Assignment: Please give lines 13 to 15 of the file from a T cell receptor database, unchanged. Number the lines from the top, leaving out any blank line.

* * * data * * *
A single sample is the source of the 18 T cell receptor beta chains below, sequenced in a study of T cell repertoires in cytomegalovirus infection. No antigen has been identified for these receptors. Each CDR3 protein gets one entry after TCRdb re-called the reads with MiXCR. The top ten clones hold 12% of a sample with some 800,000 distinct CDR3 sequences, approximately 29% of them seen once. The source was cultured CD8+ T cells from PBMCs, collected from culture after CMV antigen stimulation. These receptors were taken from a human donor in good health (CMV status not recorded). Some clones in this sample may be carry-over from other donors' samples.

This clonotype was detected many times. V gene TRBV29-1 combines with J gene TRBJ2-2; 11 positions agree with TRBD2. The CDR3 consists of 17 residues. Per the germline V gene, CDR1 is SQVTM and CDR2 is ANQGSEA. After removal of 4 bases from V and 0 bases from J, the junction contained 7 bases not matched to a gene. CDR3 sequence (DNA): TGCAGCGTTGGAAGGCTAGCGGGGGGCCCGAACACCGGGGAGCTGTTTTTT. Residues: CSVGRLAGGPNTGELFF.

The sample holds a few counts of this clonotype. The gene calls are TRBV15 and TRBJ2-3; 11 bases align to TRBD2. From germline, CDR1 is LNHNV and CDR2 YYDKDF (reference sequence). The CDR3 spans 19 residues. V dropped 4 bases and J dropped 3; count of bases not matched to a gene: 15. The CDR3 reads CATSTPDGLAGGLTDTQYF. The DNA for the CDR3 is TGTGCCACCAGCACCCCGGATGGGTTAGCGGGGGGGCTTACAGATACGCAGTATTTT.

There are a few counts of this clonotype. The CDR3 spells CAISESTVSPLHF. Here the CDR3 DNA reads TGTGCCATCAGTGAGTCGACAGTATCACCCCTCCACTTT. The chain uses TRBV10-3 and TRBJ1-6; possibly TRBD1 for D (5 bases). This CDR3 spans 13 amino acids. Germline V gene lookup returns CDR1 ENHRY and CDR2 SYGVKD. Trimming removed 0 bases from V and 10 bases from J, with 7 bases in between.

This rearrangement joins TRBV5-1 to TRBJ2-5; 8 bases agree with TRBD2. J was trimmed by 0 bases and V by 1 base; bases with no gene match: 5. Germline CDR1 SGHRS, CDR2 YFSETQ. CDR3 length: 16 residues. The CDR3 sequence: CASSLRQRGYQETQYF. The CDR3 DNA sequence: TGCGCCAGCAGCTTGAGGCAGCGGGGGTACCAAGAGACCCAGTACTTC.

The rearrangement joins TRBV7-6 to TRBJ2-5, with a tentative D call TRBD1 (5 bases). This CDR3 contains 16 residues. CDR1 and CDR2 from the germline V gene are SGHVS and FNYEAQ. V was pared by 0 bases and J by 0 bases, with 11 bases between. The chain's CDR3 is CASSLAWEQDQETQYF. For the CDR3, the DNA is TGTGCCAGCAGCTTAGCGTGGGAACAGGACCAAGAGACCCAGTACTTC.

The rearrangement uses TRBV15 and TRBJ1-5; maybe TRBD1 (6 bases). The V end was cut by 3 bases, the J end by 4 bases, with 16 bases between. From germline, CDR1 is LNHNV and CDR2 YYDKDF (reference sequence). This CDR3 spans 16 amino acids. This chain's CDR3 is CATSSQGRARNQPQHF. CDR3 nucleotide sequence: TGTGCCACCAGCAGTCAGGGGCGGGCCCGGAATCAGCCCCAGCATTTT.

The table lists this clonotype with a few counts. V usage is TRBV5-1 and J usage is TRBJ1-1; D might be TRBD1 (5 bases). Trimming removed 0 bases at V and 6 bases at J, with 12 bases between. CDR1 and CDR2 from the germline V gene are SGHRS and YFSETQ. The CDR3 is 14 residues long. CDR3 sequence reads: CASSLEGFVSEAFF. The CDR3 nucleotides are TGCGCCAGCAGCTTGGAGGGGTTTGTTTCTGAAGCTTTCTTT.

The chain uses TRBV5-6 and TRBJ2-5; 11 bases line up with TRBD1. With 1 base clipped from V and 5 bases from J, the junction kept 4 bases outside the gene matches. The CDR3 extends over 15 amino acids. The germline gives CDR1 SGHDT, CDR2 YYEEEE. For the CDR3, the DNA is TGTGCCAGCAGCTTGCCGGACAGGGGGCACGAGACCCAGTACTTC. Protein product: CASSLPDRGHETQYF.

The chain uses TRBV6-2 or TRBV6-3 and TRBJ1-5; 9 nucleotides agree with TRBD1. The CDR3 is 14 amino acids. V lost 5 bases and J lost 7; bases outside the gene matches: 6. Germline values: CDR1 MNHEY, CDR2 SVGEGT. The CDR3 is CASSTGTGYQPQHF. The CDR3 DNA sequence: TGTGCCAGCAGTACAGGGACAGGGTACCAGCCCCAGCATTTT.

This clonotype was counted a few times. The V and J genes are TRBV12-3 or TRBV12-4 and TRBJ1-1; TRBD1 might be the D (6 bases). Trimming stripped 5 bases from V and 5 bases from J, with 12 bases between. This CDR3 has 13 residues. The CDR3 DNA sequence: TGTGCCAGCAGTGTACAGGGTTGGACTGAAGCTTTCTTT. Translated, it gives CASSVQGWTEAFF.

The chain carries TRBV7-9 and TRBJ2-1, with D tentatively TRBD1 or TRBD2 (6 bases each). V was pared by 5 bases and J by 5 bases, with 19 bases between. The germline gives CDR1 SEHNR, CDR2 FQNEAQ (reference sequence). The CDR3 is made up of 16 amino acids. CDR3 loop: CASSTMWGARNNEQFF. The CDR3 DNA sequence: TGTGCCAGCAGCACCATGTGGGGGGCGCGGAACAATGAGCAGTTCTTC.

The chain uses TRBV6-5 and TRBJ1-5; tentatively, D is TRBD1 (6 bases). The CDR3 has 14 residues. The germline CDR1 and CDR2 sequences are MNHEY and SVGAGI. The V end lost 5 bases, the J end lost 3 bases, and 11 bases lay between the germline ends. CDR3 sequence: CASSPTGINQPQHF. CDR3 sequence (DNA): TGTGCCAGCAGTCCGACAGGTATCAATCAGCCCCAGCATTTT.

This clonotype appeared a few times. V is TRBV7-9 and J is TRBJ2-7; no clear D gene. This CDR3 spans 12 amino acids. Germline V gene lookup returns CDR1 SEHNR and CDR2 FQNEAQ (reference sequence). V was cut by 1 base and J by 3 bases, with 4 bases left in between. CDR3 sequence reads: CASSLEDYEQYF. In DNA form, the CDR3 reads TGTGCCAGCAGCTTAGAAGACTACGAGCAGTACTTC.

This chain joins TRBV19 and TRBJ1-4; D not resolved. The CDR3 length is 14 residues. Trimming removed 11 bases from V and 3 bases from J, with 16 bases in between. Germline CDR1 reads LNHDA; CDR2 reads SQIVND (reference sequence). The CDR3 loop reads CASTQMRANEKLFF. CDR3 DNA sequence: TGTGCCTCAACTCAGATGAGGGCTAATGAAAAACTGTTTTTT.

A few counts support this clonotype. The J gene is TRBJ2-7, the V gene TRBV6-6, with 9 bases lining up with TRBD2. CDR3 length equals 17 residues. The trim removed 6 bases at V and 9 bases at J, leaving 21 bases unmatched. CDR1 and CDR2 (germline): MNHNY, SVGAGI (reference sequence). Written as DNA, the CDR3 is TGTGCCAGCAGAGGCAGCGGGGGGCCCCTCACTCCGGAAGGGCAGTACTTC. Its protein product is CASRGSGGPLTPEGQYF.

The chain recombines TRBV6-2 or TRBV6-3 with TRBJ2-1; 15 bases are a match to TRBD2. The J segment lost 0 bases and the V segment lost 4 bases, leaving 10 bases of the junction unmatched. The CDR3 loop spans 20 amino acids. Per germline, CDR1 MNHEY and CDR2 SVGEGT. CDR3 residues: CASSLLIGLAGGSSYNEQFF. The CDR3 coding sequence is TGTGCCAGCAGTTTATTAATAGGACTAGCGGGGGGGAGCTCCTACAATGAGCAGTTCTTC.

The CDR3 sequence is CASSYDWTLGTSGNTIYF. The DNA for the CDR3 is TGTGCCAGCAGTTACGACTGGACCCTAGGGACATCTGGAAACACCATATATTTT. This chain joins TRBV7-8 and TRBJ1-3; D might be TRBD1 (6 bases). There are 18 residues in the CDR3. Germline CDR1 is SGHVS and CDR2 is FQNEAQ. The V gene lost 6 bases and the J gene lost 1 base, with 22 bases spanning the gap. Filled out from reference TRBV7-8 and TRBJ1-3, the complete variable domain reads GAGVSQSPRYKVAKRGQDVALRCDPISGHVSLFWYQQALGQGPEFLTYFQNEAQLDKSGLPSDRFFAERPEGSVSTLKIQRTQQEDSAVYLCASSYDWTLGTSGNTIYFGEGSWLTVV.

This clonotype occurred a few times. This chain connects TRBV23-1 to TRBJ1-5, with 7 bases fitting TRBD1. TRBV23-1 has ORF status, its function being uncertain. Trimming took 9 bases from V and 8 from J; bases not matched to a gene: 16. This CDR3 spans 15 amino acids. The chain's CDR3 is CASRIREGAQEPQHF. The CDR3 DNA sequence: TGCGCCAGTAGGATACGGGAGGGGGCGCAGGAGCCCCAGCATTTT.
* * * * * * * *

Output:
The chain uses TRBV6-5 and TRBJ1-5; tentatively, D is TRBD1 (6 bases). The CDR3 has 14 residues. The germline CDR1 and CDR2 sequences are MNHEY and SVGAGI. The V end lost 5 bases, the J end lost 3 bases, and 11 bases lay between the germline ends. CDR3 sequence: CASSPTGINQPQHF. CDR3 sequence (DNA): TGTGCCAGCAGTCCGACAGGTATCAATCAGCCCCAGCATTTT.

This clonotype appeared a few times. V is TRBV7-9 and J is TRBJ2-7; no clear D gene. This CDR3 spans 12 amino acids. Germline V gene lookup returns CDR1 SEHNR and CDR2 FQNEAQ (reference sequence). V was cut by 1 base and J by 3 bases, with 4 bases left in between. CDR3 sequence reads: CASSLEDYEQYF. In DNA form, the CDR3 reads TGTGCCAGCAGCTTAGAAGACTACGAGCAGTACTTC.

This chain joins TRBV19 and TRBJ1-4; D not resolved. The CDR3 length is 14 residues. Trimming removed 11 bases from V and 3 bases from J, with 16 bases in between. Germline CDR1 reads LNHDA; CDR2 reads SQIVND (reference sequence). The CDR3 loop reads CASTQMRANEKLFF. CDR3 DNA sequence: TGTGCCTCAACTCAGATGAGGGCTAATGAAAAACTGTTTTTT.